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Saving Your Garden from Torrential Rain

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Unexpected heavy rainfall can cause destruction in your garden. Read the solution in this page for an idea of how to save your garden in such a situation. This is a page about saving your garden from torrential rain.


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Last year, around the end of summer, there was a big storm that formed off the coast of Baja California. We saw it on the Weather Channel. We live in the Midwest, and we had no reason to believe that storm could possibly come our way, but it did, and it came with a vengeance that we'd never seen with weather before.

In just a few days time, we had over 11 plus inches of rain, come down on all of us. We were frightened, but then I remembered my dad. When I was a young teenager, we had some frightful downpours. My dad dressed up, and he went outside with a spade, a fork, a shovel, whatever was needed, and he dug and dug for his life and ours. He made a kind of trench, that directed the water away from our home.

This is what I did this last late summer. My trench was no where near the width that my dad dug. I used a garden hoe, and I made the trench as deep and wide as it needed to be. The trench needed to be about two inches wide. I also dug the trench deep, so that the water could spill away from the house, down the trench, and out into the yard. It was only a few inches deep, just enough to get the job done.


I had a pumpkin patch with four sunflowers at one end of it, that I was especially proud of, and the pumpkin plants seemed fine, but the sunflowers were saturated and drooping from the torrential rains. I knew they wouldn't make it, so I dug and dug, and I pulled mud up onto the land. I dug little tiny islands around all of the sunflowers, and pulled mud and muck up around onto the land, in a way that the rain wouldn't get back to the sunflowers or pumpkin plants. Even though my dad was in heaven, I knew I was doing the right thing, it's what my dad would have done to save the plants.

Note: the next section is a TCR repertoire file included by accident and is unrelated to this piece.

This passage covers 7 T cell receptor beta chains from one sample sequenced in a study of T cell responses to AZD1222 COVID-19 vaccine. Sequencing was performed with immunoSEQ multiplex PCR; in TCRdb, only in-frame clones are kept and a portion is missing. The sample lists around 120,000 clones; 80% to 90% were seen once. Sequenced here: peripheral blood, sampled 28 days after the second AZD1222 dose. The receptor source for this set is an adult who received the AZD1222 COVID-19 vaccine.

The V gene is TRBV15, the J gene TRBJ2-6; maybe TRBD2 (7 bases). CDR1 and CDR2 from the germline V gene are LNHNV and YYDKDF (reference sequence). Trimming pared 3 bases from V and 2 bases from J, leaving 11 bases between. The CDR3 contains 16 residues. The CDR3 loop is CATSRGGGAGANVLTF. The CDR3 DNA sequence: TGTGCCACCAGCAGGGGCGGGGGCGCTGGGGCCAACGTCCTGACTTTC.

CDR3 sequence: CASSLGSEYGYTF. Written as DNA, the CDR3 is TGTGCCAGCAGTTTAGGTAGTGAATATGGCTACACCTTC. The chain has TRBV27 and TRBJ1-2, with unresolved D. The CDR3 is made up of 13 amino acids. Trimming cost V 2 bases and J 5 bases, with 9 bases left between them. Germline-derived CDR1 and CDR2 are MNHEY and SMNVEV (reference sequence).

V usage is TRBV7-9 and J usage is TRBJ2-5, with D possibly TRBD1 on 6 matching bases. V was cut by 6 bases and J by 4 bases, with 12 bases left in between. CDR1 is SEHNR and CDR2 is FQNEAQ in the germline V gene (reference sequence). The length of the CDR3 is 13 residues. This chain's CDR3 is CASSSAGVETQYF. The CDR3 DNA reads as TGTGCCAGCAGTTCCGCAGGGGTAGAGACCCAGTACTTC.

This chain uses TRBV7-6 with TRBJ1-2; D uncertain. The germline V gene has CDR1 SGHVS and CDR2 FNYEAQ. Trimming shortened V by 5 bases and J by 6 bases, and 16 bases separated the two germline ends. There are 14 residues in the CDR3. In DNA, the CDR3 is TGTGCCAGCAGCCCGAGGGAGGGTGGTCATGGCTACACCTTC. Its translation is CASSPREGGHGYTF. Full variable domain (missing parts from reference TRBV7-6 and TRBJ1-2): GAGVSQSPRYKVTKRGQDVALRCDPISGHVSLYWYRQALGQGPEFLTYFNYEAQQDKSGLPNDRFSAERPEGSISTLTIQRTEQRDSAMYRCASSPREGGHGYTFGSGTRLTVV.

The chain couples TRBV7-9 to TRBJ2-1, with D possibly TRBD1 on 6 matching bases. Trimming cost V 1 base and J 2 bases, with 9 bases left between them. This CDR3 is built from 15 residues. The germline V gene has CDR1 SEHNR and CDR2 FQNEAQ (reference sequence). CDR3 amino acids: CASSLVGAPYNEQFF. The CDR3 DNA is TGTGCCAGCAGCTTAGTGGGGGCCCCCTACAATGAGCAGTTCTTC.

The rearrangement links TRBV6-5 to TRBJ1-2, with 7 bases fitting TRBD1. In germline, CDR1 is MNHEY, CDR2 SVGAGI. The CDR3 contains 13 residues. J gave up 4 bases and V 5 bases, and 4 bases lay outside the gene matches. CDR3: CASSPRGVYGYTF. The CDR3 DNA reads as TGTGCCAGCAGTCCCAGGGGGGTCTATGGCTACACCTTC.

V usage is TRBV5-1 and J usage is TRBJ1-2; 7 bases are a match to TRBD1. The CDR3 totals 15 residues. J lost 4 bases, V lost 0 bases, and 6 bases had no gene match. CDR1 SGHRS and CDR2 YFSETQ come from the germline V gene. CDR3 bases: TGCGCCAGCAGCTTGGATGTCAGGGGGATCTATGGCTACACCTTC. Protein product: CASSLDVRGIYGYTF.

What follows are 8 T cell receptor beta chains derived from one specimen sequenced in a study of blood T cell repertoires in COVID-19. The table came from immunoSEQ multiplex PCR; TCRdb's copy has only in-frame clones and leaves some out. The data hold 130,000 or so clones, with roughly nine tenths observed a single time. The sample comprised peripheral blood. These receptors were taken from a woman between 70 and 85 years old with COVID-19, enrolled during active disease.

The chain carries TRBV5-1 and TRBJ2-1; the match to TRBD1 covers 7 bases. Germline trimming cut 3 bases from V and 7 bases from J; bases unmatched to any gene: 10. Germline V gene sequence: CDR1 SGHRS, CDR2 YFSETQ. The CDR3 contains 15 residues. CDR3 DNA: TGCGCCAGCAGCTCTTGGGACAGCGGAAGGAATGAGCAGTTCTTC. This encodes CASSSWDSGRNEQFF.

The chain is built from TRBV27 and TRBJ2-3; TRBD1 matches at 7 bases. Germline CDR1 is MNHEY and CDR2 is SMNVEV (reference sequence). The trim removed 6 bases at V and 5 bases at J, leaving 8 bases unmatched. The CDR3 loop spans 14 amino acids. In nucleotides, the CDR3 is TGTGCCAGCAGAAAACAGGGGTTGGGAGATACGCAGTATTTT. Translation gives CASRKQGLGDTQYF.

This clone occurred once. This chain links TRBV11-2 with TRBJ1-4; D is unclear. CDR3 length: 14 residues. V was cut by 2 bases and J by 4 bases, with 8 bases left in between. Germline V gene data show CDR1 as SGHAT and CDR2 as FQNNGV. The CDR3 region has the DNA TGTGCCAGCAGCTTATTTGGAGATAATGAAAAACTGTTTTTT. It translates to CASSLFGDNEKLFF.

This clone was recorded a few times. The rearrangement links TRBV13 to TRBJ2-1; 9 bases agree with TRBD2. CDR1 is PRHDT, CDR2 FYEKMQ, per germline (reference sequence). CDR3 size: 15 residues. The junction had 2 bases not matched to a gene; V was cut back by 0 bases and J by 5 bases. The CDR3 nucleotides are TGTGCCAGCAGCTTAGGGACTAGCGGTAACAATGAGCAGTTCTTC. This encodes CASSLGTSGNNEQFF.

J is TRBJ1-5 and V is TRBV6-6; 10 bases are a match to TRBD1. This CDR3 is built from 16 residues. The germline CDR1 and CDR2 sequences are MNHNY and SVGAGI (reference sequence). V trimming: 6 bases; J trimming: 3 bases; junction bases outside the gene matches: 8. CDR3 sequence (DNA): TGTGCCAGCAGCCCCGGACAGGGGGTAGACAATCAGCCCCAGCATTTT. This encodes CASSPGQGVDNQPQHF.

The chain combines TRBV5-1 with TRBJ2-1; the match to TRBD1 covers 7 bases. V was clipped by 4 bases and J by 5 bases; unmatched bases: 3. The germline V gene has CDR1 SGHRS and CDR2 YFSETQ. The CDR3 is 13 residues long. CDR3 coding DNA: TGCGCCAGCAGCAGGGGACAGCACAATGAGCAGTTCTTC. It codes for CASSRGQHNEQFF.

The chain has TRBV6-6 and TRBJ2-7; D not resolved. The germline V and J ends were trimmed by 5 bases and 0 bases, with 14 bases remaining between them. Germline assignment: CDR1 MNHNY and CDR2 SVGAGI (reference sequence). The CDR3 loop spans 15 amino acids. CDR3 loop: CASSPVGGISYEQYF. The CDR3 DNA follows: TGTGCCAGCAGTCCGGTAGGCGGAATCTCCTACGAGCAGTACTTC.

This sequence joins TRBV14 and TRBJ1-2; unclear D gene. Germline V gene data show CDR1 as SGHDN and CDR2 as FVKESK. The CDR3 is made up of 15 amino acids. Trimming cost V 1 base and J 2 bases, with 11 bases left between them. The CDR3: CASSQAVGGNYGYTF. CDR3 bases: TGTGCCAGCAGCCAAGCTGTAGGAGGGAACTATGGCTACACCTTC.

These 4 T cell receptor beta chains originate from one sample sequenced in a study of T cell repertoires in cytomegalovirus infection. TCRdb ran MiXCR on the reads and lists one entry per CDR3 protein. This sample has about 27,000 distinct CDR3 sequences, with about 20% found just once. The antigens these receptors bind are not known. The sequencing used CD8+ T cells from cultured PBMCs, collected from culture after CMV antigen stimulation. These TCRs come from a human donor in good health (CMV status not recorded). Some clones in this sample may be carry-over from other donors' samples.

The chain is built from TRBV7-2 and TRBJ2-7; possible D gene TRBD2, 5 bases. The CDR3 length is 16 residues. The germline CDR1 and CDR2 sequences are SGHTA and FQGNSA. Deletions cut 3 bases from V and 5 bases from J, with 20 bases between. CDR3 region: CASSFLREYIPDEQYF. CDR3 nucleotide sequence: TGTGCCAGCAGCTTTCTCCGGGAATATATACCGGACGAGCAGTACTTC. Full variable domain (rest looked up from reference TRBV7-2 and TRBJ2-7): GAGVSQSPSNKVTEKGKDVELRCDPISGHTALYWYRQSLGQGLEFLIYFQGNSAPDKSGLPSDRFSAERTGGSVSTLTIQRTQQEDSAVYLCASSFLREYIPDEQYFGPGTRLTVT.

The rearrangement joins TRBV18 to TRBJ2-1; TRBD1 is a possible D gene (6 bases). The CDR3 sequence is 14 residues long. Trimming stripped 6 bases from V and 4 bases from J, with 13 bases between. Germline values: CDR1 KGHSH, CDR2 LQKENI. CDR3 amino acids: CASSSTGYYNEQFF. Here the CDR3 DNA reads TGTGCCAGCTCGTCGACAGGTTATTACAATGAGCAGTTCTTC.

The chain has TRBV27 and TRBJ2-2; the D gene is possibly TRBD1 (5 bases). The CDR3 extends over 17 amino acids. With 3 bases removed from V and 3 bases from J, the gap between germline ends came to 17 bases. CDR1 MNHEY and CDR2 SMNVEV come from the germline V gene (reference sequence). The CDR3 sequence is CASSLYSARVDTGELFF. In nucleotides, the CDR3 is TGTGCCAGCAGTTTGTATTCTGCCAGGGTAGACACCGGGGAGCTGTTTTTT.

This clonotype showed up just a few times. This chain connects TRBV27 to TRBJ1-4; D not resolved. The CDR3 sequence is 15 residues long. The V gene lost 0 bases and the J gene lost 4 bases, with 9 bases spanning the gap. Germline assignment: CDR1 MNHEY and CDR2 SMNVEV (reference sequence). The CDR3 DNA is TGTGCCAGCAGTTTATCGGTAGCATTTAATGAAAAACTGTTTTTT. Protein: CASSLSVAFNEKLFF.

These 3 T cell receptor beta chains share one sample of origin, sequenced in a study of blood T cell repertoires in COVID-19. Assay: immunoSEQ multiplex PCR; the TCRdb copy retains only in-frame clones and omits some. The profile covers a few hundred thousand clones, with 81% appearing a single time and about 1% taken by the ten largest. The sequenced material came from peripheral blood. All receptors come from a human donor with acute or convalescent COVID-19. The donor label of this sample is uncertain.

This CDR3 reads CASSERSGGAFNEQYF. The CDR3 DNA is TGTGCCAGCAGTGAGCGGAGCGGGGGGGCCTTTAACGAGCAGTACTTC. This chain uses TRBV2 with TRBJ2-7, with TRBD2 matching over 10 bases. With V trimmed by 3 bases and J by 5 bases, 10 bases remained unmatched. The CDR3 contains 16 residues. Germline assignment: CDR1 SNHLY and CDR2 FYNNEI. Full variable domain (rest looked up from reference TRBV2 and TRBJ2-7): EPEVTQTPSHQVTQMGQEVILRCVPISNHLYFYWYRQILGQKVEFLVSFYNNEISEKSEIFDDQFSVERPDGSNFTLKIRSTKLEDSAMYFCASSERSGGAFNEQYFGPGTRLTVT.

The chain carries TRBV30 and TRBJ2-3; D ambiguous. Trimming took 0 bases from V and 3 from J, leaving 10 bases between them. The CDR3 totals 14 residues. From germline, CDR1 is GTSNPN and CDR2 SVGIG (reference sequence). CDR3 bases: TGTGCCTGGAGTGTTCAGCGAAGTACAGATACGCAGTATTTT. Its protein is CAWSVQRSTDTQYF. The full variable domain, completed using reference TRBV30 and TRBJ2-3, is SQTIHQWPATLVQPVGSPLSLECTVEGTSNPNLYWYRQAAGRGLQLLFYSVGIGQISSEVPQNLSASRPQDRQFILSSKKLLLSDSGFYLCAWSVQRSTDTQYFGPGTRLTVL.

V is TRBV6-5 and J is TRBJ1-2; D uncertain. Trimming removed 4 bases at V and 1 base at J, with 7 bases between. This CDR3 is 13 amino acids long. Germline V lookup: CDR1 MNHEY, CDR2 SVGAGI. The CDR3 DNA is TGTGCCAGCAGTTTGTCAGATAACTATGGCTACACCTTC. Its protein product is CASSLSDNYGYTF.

When I first faced those torrential rains, I was scared. I dressed up like a person in a snowstorm. But I grabbed a garden hoe, and I faced it, and I made it through the storm. I kept thinking of my dad, and how he cut something like a gully into the landscape to drain the rain away. What my dad made was a whole lot bigger than what I made, but what I made was big enough to drain the rain away, and save all of us.


Even though we had about 11 inches of rain or more, we never got drowned by it, our home was safe, but we were never the same again. I am truly thankful that I went through the experience of my dad creating a drainage system during a big rainstorm, otherwise, I may not have known to start digging with a garden hoe.

I am truly thankful that even though we might get a lot of rain, it can safely be diverted with a simple garden hoe. God Bless Thriftyfun!

By Carol Rodriguez from South Bend, IN

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July 19, 20090 found this helpful
Top Comment

You can also stick an iron rod into the wet ground so the water will go down into the ground.I keep a rod (it's shaped almost like a walking stick) to stick holes in garden to plant tomatoes & etc,I've had it so many years I really don't know where I got it. I have no idea where you can get one now days. Good luck.

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July 16, 20090 found this helpful

Great story. I did something similar when we had about 2 inches or rain standing in our garden.


Dug up a bunch of newly planted ground cover and moved it to higher ground. It's doing fine now!

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July 18, 20090 found this helpful

Well done you! I know what you mean about your Dad. Years ago when I first made jam I felt my Mum was behind me checking I'd remembered it right.
Marg from England

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